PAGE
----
This Danish fairy tale is taken from Ruth Manning-Sanders’ collection A Book of Mermaids and begins with a mermaid who has established an unexpected career in agriculture. Her herd of cows usually graze on seaweed, but that’s not working for them and at length they demand some real grass. The mermaid swings atop one of the cows and leads the herd to a nearby field. “Now, my darling grey cows, and you, my huge bull Mark, eat your fill,” the mermaid says, and they do exactly that – until the humans come along to spoil everything.
You see, near the field is a small town. No one there owns any cows, therefore the grass is of no particular use to them, but the sight of the mermaid happily combing out her hair while her beasts graze ignites their latent xenophobic possessiveness. Forming a mob, they block the mermaid’s path as she tries to return to the sea, throwing stones and beating the cows with sticks. They are terrible people. The bull Mark wants to retaliate with his considerable force, but the mermaid has queenly good manners and won’t let him hurt anyone. She and her herd are instead locked away in a yard while the townsfolk debate what to do.
One man wants to kill them all. He is, appropriately enough, the town butcher. A tailor protests, not because he is ethically superior but because he’s scared of Mark. A third man, this one a lawyer, comes up with an alternative suggestion: making the mermaid pay damages for the eaten grass. “Don’t mermaids possess riches?” he points out, and the crowd starts cheering.
They go to the mermaid with their demands. “I can’t pay,” she says blankly. “I haven’t any money.” This is a cultural misunderstanding on her part – she is wearing a heavily bejewelled girdle that will do quite nicely. There are easily enough precious stones there to set up all the townsfolk for life, but given how little worth the mermaid seems to place on her girdle, they assume she must possess far greater riches. “In three days time,” they tell her, “come to the shore where we shall be waiting, and bring us three more such girdles.” She agrees to the terms and they let her go back to the sea.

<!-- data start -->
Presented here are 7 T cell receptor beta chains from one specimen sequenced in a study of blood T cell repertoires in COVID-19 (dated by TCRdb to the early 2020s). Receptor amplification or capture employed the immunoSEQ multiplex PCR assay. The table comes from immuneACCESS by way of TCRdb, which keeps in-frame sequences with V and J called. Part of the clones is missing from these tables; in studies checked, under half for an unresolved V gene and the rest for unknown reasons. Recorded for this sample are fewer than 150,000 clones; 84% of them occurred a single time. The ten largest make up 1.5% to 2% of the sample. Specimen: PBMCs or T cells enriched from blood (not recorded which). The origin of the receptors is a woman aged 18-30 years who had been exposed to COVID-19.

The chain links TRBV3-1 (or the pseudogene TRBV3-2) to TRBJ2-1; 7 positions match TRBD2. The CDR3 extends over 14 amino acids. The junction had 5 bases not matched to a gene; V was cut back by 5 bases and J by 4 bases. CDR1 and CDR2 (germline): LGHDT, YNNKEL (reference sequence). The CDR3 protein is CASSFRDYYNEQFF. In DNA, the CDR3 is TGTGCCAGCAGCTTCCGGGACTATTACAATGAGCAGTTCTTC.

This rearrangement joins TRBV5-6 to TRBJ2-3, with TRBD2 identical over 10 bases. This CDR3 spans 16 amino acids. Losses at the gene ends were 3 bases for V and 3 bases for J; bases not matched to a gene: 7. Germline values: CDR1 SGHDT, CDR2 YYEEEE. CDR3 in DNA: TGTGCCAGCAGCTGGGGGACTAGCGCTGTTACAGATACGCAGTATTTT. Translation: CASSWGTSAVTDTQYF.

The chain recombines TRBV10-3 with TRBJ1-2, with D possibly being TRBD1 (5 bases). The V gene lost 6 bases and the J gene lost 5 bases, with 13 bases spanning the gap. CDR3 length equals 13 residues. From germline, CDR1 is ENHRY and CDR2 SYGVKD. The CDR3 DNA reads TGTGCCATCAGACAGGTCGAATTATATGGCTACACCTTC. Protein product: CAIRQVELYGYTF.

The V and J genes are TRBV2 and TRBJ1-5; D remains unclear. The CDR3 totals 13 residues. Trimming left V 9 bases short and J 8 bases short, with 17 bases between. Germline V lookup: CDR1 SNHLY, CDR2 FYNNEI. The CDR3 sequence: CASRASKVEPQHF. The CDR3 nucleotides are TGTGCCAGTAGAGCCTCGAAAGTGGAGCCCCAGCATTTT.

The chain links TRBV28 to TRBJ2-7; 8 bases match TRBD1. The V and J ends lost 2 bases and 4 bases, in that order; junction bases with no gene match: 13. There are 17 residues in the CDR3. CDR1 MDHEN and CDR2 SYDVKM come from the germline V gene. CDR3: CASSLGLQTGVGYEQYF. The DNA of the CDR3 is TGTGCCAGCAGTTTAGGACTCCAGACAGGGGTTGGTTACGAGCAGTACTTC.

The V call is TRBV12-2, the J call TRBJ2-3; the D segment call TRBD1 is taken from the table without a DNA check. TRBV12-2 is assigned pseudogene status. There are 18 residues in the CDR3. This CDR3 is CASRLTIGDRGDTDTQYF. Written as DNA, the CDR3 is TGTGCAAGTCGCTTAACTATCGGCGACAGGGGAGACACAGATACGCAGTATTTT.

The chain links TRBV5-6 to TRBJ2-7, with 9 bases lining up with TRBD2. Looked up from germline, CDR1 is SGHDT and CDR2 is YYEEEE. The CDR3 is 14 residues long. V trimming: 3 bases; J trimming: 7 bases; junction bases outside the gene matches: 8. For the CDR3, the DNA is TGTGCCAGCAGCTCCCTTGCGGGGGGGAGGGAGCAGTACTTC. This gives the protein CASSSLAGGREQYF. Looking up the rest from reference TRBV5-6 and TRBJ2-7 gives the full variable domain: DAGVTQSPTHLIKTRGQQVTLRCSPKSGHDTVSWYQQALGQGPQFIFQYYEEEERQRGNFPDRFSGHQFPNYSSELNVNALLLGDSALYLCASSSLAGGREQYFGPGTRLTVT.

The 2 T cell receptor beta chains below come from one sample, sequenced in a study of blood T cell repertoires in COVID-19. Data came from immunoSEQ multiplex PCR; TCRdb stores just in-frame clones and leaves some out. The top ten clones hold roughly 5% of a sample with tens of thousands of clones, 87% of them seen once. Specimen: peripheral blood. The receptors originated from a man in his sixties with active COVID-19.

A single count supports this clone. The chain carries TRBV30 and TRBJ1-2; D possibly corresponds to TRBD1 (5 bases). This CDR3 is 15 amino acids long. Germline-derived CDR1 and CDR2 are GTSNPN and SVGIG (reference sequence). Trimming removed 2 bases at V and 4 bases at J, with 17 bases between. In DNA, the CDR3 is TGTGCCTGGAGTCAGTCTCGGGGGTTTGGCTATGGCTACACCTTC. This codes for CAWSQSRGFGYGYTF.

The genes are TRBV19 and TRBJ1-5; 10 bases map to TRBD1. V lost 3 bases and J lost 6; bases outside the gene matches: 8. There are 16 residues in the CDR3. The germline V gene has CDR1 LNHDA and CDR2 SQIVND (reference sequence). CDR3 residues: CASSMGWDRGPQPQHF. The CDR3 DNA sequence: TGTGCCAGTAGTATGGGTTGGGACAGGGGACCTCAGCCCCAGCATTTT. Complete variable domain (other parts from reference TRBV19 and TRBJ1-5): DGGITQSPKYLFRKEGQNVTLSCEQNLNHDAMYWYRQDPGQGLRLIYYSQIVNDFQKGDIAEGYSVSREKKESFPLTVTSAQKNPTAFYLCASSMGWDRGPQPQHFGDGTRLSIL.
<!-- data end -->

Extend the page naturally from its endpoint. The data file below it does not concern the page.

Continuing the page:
The cows wade into the sea, disappearing underwater, until only the mermaid and her bull are left on the beach. “Rake up, my bull!” the mermaid instructs, and Mark goes to work with his horns. Sand fills the air. The crowd of onlookers who followed them down to the water quickly retreat, but Mark keeps raking and sand keeps flying, settling like drifts of snow upon rooftops and streets, piling against windows and blocking doors. When the town is half-buried, the mermaid tells Mark to stop and he gives a smug bellow for anyone listening before following her into the sea.
That’s what you get when you mess with a mermaid. The townsfolk clean up as best they can, but two days of shovelling is not enough to make a dent and soon patience is in short supply. The lawyer throws down his shovel, announcing he’ll go to the city and sell the mermaid’s girdle. A distrustful chorus is raised. In the end the butcher and tailor accompany him, to make sure no one cheats anyone else.
On the way to the city, they stop and the lawyer draws the girdle from his pack. The stones shine winningly in the sunlight. “Thousands of pounds we shall get for these gems!” he gloats. “What, only thousands? Nay, millions!” This attitude does not inspire trust from his companions, each of whom insist on carrying it the rest of the way – the argument turns into a fight, each man grabbing a side of the girdle and pulling with all his might. Unsurprisingly, it breaks. Jewels roll everywhere. When the men hurry to gather them up, they find only dried seaweed. They can do nothing but return to town, empty handed.
The mermaid is a woman of her word. On the third day she comes to the beach as agreed, bringing the promised jewels. “Your girdles!” she calls. “Come and fetch them!” No one comes near; in the distance, the lawyer shakes his fist. The mermaid laughs and dives deep.
Given how often fairy tales portray the other – be that minority groups, non-humans or just non-pretty people – as evil or at the least untrustworthy, it’s rather wonderful to encounter a story in which such attitudes are so roundly criticised. The mermaid is dignified and courteous in the face of other people’s awful behaviour, but at the same time she’s nobody’s victim. Something else worth noting? The only descriptor of her looks is ‘queenly’. She doesn’t need to be hyperbolically beautiful to be stone cold fabulous.